trite

Every once in a while, when I’m already in a foul mood, and someone reaches out to ask how I’m doing with chemo or my latest medical test, I’ll catch myself thinking, “Where were you when I was struggling with depression?” When those thoughts creep up, I am quick to remind myself that they were in the dark. I was the one who deliberately chose to keep that struggle private. Even so, it all still strikes me as weird. My health was just as bad when I withdrew from school. My life was in just as much danger…but only a few people knew. I shut everyone out because I was so afraid of their reaction.

This fresh wave of support, though, is making me wonder—what if I hadn’t tried to shut everyone out? What if I had been more open? What if I had told everyone about my depression with the same unabashed frankness that I’ve been using with my cancer diagnosis? What if I had made a habit of asking for help when I needed it? What if I had actually said what I was feeling—even just once in a while?

—  Rebecca Trites, “Depression Just Lies
Letters from the Depths of Solitude (The Forty-Eighth)

Marianna Geide reminded recently that Narcissus, according to the legend, fell in love with his reflection not knowing that the reflection was his. Autoeroticism of this figure is therefore exagerrated, and intelligence evaluated too favorably. I seem to recall now that where the hot drops of his tears fell, flowing freely for the reason of unrequited love–most honorable reason to cry–narcissi sprang–in their turn, most urbane and gentle of flowers. He died of starvation and despair, unable to divorce his sight from the magnetic reflection.

Like the legendary Narcissus, whoever follows his steps, falls in love with something different than such trite a subject as oneself, but with their golden, clear reflection, with a persona which breaks and glimmers in the depths of oneself.

Narcissus in love was far better than he was when love did not touch him. Before falling for himself, he was lofty, proud, and disdainful. After falling, he would not hurt a fly.

A petty goddess of vengeance, Nemesis, was persuaded by spurned lovers, especially by the one who killed himself of the porch of Narcissus’s house praying for retaliation, to punish Narcissus for his cruelty and unconcerned self-assurance.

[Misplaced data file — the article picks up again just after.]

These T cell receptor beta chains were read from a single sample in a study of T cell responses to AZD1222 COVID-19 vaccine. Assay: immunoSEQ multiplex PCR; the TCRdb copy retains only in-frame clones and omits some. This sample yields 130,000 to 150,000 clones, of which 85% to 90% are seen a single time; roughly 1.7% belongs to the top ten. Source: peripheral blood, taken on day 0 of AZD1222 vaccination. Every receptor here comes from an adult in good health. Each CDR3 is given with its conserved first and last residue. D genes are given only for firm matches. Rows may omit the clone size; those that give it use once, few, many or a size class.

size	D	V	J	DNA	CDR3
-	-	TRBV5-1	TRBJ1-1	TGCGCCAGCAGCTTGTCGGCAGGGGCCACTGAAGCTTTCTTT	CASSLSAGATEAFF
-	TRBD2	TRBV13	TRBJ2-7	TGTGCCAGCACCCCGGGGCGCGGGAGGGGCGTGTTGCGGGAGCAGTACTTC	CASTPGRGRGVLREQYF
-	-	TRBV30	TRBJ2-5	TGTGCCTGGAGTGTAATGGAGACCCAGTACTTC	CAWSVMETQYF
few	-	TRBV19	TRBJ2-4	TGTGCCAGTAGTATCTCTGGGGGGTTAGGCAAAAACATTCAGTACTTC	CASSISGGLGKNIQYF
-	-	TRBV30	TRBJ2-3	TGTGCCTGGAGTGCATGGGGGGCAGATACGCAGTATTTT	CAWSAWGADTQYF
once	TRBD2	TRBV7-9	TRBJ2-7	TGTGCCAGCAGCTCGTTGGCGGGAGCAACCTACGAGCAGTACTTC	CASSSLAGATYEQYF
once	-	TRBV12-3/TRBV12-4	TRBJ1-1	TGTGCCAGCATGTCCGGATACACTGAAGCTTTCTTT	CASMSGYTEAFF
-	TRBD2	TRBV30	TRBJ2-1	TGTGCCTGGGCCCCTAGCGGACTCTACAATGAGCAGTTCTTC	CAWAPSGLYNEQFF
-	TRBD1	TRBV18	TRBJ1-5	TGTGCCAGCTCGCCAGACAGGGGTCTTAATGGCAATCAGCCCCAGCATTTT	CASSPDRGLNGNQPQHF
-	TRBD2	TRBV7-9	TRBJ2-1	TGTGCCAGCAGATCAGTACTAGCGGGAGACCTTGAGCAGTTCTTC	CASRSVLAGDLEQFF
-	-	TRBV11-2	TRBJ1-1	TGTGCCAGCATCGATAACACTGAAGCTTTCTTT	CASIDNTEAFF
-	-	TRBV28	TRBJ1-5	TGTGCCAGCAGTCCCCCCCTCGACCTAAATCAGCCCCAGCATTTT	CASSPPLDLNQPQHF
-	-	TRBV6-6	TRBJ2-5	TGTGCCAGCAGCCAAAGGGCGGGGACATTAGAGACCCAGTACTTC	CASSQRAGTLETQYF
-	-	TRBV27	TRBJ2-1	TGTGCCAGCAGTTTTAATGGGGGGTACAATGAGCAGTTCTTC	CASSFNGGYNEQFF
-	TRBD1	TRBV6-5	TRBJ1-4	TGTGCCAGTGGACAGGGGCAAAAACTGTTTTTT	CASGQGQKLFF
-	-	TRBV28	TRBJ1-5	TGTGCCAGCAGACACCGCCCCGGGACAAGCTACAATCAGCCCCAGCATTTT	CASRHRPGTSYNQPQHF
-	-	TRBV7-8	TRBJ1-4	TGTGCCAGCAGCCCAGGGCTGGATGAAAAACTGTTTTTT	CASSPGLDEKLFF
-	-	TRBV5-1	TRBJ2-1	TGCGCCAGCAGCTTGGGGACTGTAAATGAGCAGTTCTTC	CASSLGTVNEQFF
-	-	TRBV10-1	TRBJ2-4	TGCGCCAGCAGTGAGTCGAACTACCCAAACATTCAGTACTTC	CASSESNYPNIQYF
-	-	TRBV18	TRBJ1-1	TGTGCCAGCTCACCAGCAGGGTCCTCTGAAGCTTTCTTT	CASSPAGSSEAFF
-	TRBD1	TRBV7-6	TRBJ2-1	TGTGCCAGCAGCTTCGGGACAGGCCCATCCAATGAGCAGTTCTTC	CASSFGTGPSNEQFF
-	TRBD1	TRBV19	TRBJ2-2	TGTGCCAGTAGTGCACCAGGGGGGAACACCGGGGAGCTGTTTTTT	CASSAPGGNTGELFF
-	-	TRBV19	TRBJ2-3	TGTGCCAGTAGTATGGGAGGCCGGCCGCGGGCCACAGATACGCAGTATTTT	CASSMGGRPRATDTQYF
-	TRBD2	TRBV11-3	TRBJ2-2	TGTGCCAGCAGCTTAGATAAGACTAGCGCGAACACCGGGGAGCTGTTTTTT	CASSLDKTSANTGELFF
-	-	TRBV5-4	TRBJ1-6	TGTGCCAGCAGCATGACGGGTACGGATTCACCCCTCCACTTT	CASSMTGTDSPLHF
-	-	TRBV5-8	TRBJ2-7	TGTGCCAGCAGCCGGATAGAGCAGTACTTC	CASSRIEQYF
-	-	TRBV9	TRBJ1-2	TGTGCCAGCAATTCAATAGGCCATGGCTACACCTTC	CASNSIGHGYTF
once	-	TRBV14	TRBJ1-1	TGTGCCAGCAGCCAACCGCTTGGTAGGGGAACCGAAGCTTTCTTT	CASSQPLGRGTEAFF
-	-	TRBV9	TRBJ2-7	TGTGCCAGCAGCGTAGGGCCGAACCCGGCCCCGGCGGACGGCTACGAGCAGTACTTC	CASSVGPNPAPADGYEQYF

When Narcissus was hunting, Nemesis enthralled him to come to the pond. Since he never saw his reflection before–guarded against seeing, in an attempt to escape prophecy–he took it for a being.

In the liquid materiality of the pond reflection he saw a soul which limits far exceeded what he glimpsed before in others.

Narcissus was the first neoplatonic who existed before Plato. When those chained in the Plato’s cave, where liberated for light and life, having previously seen only shadows of objects, they had to contemplate reflections for quite some time before they were ready to face objects themselves in their material undeniability.

Thus Plato described the process of growing in knowledge. Objects, carried in front of the cave, of which those chained could see only shadows, meant ignorance. Reflections, as the taught correspondences of shadows, meant education. And finally objects themselves–eidolons, to be certain–in the full shine of their abysmally deep, vertiginous nature, meant understanding and the ability to see keenly things in their true light.

Narcissus was the first to escape Plato’s cave.

(Written in chalk on a rock.)
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Merlin AU: In a world where magic is outlawed, Merlin and Arthur are partners, seeking to rid the world of those who abuse their powers. They have become one of the best teams on the force because they trust each other implicitly. Or at least they did. Arthur never could have believed that they’d end up on opposite sides of an interrogation room, but here they are.